OCIS Codes
(200.4650) Optics in computing : Optical interconnects
(220.1140) Optical design and fabrication : Alignment
(230.0230) Optical devices : Optical devices
(080.2205) Geometric optics : Fabrication, injection molding
(140.7260) Lasers and laser optics : Vertical cavity surface emitting lasers

ToC Category:
Optics in Computing

History
Original Manuscript: June 28, 2011
Revised Manuscript: July 20, 2011
Manuscript Accepted: July 21, 2011
Published: July 26, 2011

Citation
Hak-Soon Lee, Sang-Shin Lee, and Yung-Sung Son, "CWDM based HDMI interconnect incorporating passively aligned POF linked optical subassembly modules," Opt. Express 19, 15380-15387 (2011)
http://www.opticsinfobase.org/oe/abstract.cfm?URI=oe-19-16-15380


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References

  1. D. A. B. Miller and H. M. Ozaktas, “Limit to the bit-rate capacity of electrical interconnects from the aspect ratio of system architecture,” J. Parallel Distrib. Comput. 41(1), 42–52 (1997). [CrossRef]
  2. D. A. B. Miller, “Physical reasons for optical interconnection,” Intel J. Optoelectronics 11, 155–168 (1997).
  3. E. Palen, “Low cost optical interconnects,” Proc. SPIE 6478, 647804, 647804-5 (2007). [CrossRef]
  4. M. S. Cohen, G. W. Johnson, J. M. Trewhella, D. L. Lacey, M. M. Oprysko, D. L. Karst, S. M. DeFoster, W. K. Hogan, M. D. Peterson, and J. A. Weirick, “Low-cost fabrication of optical subassemblies.” IEEE Trans. Components, Packaging, and Manufacturing Technol.–Part B 20(3), 256–263 (1997). [CrossRef]
  5. A. F. Benner, M. Ignatowski, J. A. Kash, D. M. Kuchta, and M. B. Ritter, “Exploitation of optical interconnects in future server architectures,” IBM J. Res. Develop. 49(4), 755–775 (2005). [CrossRef]
  6. T. Mikawa, “Low-cost high-density optical parallel link modules and optical backplane for the last 1-meter regime applications,” Proc. SPIE 6899, 689902, 689902-10 (2008). [CrossRef]
  7. J.-Y. Park, H.-S. Lee, S.-S. Lee, and Y.-S. Son, “Passively aligned transmit optical sub-assembly module based on a WDM incorporating VCSELs,” IEEE Photon. Technol. Lett. 22(24), 1790–1792 (2010). [CrossRef]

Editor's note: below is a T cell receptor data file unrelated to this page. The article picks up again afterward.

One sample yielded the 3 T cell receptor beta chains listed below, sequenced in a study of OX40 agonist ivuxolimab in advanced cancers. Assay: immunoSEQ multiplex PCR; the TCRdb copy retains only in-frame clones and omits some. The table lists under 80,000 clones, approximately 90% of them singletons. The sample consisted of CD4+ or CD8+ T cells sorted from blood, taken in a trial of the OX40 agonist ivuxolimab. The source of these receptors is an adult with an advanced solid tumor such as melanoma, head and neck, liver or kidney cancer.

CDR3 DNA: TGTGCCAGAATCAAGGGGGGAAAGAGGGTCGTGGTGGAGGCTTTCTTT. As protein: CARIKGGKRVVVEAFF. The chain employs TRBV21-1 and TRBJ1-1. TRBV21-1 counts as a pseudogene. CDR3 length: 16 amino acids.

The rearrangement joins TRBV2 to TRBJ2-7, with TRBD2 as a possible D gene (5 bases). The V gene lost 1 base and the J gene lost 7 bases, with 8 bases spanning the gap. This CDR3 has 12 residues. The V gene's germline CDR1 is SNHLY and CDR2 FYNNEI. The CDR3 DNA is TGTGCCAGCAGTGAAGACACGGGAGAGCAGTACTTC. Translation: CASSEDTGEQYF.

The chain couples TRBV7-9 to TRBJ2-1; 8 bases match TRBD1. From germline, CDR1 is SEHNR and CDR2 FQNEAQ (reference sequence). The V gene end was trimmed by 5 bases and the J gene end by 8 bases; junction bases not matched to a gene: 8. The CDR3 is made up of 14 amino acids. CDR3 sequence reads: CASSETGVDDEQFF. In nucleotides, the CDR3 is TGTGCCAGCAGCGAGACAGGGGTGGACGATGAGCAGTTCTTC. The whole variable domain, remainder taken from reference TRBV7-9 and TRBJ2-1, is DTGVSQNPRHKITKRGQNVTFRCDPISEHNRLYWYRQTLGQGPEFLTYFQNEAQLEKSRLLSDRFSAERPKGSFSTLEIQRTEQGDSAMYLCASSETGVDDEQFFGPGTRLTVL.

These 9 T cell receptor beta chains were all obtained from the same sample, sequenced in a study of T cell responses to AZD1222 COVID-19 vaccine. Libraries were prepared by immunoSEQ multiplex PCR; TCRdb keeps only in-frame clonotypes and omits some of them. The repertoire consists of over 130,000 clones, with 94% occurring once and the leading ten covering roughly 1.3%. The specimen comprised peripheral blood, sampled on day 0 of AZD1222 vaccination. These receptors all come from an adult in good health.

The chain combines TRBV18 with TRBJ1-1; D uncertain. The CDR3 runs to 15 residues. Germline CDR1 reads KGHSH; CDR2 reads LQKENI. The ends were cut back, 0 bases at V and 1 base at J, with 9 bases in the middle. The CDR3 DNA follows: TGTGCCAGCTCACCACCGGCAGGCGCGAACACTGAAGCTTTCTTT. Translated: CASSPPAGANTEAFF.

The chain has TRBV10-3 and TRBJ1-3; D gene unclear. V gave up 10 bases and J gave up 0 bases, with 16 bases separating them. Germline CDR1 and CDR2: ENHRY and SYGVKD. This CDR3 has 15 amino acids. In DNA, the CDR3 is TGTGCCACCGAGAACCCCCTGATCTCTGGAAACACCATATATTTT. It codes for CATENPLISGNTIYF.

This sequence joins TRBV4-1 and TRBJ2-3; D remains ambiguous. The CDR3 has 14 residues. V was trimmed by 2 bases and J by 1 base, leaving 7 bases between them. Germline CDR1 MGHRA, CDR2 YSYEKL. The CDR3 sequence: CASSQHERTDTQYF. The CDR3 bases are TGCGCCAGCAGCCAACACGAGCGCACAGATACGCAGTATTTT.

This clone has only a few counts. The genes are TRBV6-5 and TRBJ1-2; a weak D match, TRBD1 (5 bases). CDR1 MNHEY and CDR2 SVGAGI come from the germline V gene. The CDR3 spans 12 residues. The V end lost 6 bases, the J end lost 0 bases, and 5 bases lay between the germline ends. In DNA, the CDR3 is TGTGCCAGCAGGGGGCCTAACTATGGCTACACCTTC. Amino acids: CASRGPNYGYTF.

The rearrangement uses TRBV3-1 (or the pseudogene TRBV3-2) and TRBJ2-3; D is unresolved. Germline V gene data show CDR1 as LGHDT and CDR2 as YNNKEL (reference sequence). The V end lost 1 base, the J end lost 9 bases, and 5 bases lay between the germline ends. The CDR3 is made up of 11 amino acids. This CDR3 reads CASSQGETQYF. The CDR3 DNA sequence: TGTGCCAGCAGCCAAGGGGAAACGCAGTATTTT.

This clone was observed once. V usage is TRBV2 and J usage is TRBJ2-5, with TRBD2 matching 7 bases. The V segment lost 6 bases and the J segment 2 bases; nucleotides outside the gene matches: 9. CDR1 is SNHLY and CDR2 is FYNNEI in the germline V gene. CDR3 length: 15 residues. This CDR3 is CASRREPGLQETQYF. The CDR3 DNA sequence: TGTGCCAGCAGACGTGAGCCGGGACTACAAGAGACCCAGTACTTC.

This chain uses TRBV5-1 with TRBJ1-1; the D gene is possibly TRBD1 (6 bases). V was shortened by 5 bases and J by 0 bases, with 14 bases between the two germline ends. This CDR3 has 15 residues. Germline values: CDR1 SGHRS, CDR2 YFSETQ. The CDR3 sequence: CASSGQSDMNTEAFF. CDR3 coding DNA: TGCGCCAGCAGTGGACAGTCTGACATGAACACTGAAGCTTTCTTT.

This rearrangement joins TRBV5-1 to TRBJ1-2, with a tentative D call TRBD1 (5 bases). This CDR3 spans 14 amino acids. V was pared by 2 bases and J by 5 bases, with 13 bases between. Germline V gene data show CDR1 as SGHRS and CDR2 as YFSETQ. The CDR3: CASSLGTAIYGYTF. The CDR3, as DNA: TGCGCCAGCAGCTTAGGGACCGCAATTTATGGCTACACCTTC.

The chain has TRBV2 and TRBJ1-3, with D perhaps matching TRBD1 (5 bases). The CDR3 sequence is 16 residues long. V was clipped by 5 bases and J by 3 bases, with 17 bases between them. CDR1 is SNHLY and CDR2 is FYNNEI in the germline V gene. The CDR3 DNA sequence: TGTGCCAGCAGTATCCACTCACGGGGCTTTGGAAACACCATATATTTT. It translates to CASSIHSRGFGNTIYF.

8. J. Zhang, P. V. Ramana, J. Chandrappan, and C. W. Tan, “Y. Y. chai, Y. M. Khoo, W. L. Teo, J. L. Shing, T. Wang, and V. M. Ramkumar, “Development of optical subassembly for plastic optical fiber transceiver in high-speed applications,” IEEE Trans. Adv. Packag. 33(2), 428–432 (2010).
  9. A. Suzuki, Y. Wakazono, T. Ishikawa, Y. Hashimoto, H. Masuda, S. Suzuki, M. Tamura, T. Suzuki, K. Kikuchi, H. Nakagawa, M. Aoyagi, and T. Mikawa, “Low-cost optical subassembly using VCSEL pre-self-aligned with optical fiber for optical interconnect applications,” J. Lightwave Technol. 27(20), 4516–4523 (2009). [CrossRef]
  10. H.-S. Lee, J.-Y. Park, S.-M. Cha, S.-S. Lee, G.-S. Hwang, and Y.-S. Son, “Ribbon plastic optical fiber linked optical transmitter and receiver modules featuring a high alignment tolerance,” Opt. Express 19(5), 4301–4309 (2011). [CrossRef] [PubMed]
  11. G. Sialm, D. Lenz, D. Erni, G.-L. Bona, C. Kromer, M. X. Jungo, T. Morf, F. Ellinger, and H. Jackel, “Comparison of simulation and measurement of dynamic fiber-coupling effects for high-speed multimode VCSELs,” J. Lightwave Technol. 23(7), 2318–2330 (2005). [CrossRef]
  12. K. Iga, “Surface emitting laser,” Trans. IEICE JBl C-1(9), 483–493 (1998).
  13. T. Ouchi, A. Imada, T. Sato, and H. Sakata, “Direct coupling of VCSELs to plastic optical fibers using guide holes patterned in a thick photoresist,” IEEE Photon. Technol. Lett. 14(3), 263–265 (2002). [CrossRef]
  14. S. C. Liu, R. R. Liu, W. P. Chen, C. G. Wu, and J. S. Pan, “Optical sub-assembly solution for single fiber optical HDMI connector,” Proc. SPIE 7229, 722906, 722906-10 (2009). [CrossRef]
  15. C. Lethien, C. Loyez, J. Vilcot, N. Rolland, and P. Rolland, “Exploit the bandwidth capacities of the perfluorinated graded index polymer optical fiber for multi-services distribution,” Polymers 3(3), 1006–1028 (2011). [CrossRef]